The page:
of Art” if often an applicable description for the West African Masks you will find at Nontando. For the creator of our masks, they consider them as a ritual instrument or cult object for his particular culture.
Every mask you find here plays an integral role in the culture of that particular group of people. The masks have a traditional use; it has an origin and a fundamental significance. A new identity is created with the creation and wearing of an African mask. Its goal is to a reaction; hence many of the masks from Africa can be of an exaggerated expression.
African Masks are made to be used. Used primarily for a ritual, which may include rituals of myth, rituals for increase, agricultural festivities, funerals or burials, ancestor cults, initiations and royal and family ceremonies.
Masks can take on a number of forms and shapes. The most common are face masks, helmet masks, headdresses and crowns. For each respective form and shape, the size can vary.
Materials used can also vary though wood is most often used. Depending on the origin of the mask, you may find a combination of materials used which may include brass, copper, fibers, raffia, and cowry shells. These additional materials are often used to increase the efficiency and power of the mask.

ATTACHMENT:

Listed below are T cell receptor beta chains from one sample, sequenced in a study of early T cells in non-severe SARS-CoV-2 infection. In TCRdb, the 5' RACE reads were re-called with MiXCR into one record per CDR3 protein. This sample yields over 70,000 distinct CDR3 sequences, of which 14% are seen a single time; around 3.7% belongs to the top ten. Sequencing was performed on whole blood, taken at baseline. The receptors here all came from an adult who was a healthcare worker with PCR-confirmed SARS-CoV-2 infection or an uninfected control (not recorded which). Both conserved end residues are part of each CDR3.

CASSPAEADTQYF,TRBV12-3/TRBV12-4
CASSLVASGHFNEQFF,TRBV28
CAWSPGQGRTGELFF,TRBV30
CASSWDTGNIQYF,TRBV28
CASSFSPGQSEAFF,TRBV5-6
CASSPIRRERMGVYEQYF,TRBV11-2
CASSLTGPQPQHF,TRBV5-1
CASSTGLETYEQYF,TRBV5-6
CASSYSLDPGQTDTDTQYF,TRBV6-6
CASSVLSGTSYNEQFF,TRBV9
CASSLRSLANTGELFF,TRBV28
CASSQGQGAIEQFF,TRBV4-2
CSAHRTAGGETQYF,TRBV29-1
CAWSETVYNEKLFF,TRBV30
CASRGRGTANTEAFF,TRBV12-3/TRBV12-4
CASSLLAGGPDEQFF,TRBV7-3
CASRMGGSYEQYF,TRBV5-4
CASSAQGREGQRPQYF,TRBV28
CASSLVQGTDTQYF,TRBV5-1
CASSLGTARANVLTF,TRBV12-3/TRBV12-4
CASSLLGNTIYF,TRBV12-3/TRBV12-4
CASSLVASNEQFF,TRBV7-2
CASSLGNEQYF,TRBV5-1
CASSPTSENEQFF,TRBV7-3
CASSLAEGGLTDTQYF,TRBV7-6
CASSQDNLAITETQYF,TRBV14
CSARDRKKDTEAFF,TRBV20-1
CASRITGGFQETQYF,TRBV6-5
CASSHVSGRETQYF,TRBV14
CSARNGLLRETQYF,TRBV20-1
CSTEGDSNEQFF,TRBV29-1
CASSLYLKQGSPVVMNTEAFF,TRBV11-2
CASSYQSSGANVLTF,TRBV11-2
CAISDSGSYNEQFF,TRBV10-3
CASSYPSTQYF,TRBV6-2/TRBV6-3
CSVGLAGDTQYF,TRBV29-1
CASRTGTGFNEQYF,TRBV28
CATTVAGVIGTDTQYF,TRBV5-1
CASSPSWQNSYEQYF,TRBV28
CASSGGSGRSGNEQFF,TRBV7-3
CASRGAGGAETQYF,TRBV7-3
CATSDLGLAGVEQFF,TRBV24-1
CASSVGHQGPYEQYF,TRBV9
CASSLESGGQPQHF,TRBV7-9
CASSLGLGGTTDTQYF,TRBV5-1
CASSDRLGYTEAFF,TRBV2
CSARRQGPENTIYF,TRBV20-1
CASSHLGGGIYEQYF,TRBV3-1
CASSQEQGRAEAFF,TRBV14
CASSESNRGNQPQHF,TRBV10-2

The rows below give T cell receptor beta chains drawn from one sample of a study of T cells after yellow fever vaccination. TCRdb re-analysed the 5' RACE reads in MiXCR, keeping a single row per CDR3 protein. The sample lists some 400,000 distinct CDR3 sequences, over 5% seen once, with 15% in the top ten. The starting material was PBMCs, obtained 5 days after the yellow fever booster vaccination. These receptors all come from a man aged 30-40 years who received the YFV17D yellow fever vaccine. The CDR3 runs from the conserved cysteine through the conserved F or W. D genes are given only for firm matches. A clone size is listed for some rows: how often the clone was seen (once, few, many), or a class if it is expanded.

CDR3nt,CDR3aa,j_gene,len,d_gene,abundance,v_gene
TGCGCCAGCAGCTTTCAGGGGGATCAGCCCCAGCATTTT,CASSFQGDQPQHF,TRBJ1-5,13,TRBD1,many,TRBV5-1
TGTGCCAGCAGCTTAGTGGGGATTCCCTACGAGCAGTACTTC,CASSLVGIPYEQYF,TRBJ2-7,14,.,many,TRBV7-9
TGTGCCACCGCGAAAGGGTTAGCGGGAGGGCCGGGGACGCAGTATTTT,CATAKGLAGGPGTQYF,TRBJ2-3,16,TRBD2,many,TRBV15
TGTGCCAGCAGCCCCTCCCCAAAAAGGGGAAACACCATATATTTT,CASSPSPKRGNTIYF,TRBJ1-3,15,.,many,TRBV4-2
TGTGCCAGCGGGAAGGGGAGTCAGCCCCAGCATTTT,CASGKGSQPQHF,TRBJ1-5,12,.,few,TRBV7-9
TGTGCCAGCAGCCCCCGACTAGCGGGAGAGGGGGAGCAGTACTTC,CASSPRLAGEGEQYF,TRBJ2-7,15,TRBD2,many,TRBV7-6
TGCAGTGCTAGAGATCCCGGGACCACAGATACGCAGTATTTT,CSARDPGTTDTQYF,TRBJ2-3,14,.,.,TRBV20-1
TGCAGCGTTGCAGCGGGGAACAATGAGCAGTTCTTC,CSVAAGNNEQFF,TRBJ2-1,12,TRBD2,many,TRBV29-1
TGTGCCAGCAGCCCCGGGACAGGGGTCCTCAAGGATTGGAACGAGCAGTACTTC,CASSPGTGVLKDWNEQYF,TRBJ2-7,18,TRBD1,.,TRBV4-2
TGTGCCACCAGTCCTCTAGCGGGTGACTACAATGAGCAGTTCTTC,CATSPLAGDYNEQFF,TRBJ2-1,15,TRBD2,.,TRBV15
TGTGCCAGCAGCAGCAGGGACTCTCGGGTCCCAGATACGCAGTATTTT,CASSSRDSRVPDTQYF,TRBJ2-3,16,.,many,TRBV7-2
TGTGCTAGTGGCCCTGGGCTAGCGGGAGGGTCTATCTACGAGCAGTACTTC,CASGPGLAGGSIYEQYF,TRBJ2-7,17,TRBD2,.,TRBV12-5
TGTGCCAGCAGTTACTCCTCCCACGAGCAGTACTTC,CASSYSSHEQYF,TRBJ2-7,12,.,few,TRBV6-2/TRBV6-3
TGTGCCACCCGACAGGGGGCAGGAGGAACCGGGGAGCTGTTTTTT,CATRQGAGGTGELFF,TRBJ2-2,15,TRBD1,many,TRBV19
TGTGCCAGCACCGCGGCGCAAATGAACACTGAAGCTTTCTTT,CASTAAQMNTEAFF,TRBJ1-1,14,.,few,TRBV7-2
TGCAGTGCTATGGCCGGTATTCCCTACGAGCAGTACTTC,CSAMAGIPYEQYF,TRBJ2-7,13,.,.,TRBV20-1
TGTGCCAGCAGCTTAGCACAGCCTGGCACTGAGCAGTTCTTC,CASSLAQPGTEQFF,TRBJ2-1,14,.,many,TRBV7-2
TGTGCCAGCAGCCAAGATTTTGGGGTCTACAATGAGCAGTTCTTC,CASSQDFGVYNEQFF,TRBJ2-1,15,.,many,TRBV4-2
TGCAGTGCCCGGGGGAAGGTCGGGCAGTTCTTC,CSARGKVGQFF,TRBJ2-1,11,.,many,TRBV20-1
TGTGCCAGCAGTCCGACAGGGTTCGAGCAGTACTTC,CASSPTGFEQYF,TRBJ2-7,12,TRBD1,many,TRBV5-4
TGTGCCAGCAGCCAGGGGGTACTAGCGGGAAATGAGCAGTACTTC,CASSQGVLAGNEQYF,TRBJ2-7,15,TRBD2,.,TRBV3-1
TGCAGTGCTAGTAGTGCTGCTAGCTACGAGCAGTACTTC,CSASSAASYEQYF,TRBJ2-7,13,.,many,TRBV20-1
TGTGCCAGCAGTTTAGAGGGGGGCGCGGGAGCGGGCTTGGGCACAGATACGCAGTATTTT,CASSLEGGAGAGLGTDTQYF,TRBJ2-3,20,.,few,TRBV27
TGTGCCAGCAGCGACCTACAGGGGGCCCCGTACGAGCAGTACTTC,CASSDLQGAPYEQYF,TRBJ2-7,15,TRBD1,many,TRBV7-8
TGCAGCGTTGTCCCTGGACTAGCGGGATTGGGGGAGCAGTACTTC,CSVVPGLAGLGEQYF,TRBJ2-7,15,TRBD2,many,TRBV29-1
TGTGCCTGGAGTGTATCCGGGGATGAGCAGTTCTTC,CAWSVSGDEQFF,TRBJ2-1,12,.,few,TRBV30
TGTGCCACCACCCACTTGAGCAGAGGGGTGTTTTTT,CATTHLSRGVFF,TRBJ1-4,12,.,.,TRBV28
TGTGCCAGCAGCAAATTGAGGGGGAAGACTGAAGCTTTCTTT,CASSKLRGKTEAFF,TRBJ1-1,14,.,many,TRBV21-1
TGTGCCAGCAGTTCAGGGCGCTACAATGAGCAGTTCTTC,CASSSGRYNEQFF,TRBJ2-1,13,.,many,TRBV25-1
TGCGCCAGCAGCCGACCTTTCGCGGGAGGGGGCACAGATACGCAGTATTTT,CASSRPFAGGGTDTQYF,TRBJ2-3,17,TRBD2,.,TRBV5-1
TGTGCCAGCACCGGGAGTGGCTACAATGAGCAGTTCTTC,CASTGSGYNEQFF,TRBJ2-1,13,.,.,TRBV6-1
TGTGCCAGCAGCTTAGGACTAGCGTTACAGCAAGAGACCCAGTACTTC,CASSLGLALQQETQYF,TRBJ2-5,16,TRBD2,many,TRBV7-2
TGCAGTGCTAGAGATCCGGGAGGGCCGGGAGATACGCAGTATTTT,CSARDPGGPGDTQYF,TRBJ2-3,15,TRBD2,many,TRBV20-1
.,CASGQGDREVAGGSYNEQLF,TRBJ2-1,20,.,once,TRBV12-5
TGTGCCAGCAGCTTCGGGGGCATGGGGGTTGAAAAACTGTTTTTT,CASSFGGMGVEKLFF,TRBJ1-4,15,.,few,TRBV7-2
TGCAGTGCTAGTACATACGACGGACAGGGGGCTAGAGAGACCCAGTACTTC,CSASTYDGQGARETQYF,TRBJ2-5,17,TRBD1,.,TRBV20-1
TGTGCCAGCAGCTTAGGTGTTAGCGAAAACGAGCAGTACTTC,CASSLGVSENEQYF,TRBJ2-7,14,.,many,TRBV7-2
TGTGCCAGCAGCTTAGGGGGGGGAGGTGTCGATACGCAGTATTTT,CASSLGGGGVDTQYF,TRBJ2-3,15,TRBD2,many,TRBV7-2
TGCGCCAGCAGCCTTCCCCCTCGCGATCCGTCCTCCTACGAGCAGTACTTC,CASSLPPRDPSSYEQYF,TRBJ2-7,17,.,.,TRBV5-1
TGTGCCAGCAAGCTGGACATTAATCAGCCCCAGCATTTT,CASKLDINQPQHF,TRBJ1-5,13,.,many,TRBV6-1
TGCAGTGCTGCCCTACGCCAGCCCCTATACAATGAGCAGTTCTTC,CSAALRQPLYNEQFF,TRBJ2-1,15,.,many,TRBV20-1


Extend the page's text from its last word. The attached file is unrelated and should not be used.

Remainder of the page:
Many of the carvers work initially under the guidance of a master carver and are often selected by the peoples of his tribe. Carvers are regarded as artisans that possess special gifts and talents. The most common tool used is an adze though carvers do also use a chisel, knifes and an axe. When the master carver dies, his best pupils often inherit his tools, which for some, was also a means of transferring the skills of the master to his pupils.
Masks can take on different characteristics including naturalistic features, human features, frightening expressions, abstract features, animal features and superstructures.
Tribal styles vary by country by tribe. Nontando attempts each year, on our annual buying trip to the African continent, to showcase a diverse selection of these styles, which primarily originate from the likes of Mali, Liberia, Cameroon, Gabon, Ivory Coast, Upper Volta, Burkina Faso, Nigeria, Congo, and also Tanzania and Zambia.